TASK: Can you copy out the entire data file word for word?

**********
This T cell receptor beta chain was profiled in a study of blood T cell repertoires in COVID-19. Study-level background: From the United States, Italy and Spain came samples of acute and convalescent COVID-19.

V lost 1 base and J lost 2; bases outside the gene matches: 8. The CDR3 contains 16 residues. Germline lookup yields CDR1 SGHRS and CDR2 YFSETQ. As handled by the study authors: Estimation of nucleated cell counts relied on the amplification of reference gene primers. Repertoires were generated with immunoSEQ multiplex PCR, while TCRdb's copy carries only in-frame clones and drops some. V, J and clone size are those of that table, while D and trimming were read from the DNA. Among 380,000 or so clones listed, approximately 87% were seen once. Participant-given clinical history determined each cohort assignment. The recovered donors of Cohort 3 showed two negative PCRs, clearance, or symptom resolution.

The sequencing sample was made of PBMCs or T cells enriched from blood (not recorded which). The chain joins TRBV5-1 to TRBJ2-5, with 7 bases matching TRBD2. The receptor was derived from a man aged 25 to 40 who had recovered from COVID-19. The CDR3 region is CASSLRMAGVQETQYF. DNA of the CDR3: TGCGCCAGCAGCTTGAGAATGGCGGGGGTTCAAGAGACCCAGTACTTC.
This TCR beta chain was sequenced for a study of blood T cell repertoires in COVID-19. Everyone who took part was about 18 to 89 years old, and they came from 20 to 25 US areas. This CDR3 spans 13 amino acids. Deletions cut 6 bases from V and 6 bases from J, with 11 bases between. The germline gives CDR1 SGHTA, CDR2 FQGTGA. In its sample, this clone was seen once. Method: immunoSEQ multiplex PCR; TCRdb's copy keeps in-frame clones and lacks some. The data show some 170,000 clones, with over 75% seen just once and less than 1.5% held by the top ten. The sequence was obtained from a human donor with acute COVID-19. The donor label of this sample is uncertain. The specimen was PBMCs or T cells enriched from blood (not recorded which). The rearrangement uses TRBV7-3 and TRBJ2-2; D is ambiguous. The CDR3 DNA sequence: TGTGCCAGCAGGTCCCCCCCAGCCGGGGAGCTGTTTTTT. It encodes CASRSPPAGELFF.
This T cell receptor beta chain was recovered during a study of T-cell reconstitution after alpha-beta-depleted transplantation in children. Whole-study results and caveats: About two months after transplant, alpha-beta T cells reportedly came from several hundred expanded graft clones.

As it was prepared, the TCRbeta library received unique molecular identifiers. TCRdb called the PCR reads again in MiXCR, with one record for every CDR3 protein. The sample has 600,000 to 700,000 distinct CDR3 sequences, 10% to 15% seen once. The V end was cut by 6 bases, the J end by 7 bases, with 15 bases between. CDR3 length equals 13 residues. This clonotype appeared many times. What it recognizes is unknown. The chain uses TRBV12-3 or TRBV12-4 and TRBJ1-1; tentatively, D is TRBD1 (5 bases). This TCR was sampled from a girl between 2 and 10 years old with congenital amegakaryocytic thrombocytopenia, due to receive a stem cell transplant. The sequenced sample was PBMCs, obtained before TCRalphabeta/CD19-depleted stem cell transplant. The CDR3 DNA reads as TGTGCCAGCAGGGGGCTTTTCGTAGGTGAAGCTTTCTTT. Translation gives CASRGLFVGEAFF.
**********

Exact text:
This T cell receptor beta chain was profiled in a study of blood T cell repertoires in COVID-19. Study-level background: From the United States, Italy and Spain came samples of acute and convalescent COVID-19.

V lost 1 base and J lost 2; bases outside the gene matches: 8. The CDR3 contains 16 residues. Germline lookup yields CDR1 SGHRS and CDR2 YFSETQ. As handled by the study authors: Estimation of nucleated cell counts relied on the amplification of reference gene primers. Repertoires were generated with immunoSEQ multiplex PCR, while TCRdb's copy carries only in-frame clones and drops some. V, J and clone size are those of that table, while D and trimming were read from the DNA. Among 380,000 or so clones listed, approximately 87% were seen once. Participant-given clinical history determined each cohort assignment. The recovered donors of Cohort 3 showed two negative PCRs, clearance, or symptom resolution.

The sequencing sample was made of PBMCs or T cells enriched from blood (not recorded which). The chain joins TRBV5-1 to TRBJ2-5, with 7 bases matching TRBD2. The receptor was derived from a man aged 25 to 40 who had recovered from COVID-19. The CDR3 region is CASSLRMAGVQETQYF. DNA of the CDR3: TGCGCCAGCAGCTTGAGAATGGCGGGGGTTCAAGAGACCCAGTACTTC.
This TCR beta chain was sequenced for a study of blood T cell repertoires in COVID-19. Everyone who took part was about 18 to 89 years old, and they came from 20 to 25 US areas. This CDR3 spans 13 amino acids. Deletions cut 6 bases from V and 6 bases from J, with 11 bases between. The germline gives CDR1 SGHTA, CDR2 FQGTGA. In its sample, this clone was seen once. Method: immunoSEQ multiplex PCR; TCRdb's copy keeps in-frame clones and lacks some. The data show some 170,000 clones, with over 75% seen just once and less than 1.5% held by the top ten. The sequence was obtained from a human donor with acute COVID-19. The donor label of this sample is uncertain. The specimen was PBMCs or T cells enriched from blood (not recorded which). The rearrangement uses TRBV7-3 and TRBJ2-2; D is ambiguous. The CDR3 DNA sequence: TGTGCCAGCAGGTCCCCCCCAGCCGGGGAGCTGTTTTTT. It encodes CASRSPPAGELFF.
This T cell receptor beta chain was recovered during a study of T-cell reconstitution after alpha-beta-depleted transplantation in children. Whole-study results and caveats: About two months after transplant, alpha-beta T cells reportedly came from several hundred expanded graft clones.

As it was prepared, the TCRbeta library received unique molecular identifiers. TCRdb called the PCR reads again in MiXCR, with one record for every CDR3 protein. The sample has 600,000 to 700,000 distinct CDR3 sequences, 10% to 15% seen once. The V end was cut by 6 bases, the J end by 7 bases, with 15 bases between. CDR3 length equals 13 residues. This clonotype appeared many times. What it recognizes is unknown. The chain uses TRBV12-3 or TRBV12-4 and TRBJ1-1; tentatively, D is TRBD1 (5 bases). This TCR was sampled from a girl between 2 and 10 years old with congenital amegakaryocytic thrombocytopenia, due to receive a stem cell transplant. The sequenced sample was PBMCs, obtained before TCRalphabeta/CD19-depleted stem cell transplant. The CDR3 DNA reads as TGTGCCAGCAGGGGGCTTTTCGTAGGTGAAGCTTTCTTT. Translation gives CASRGLFVGEAFF.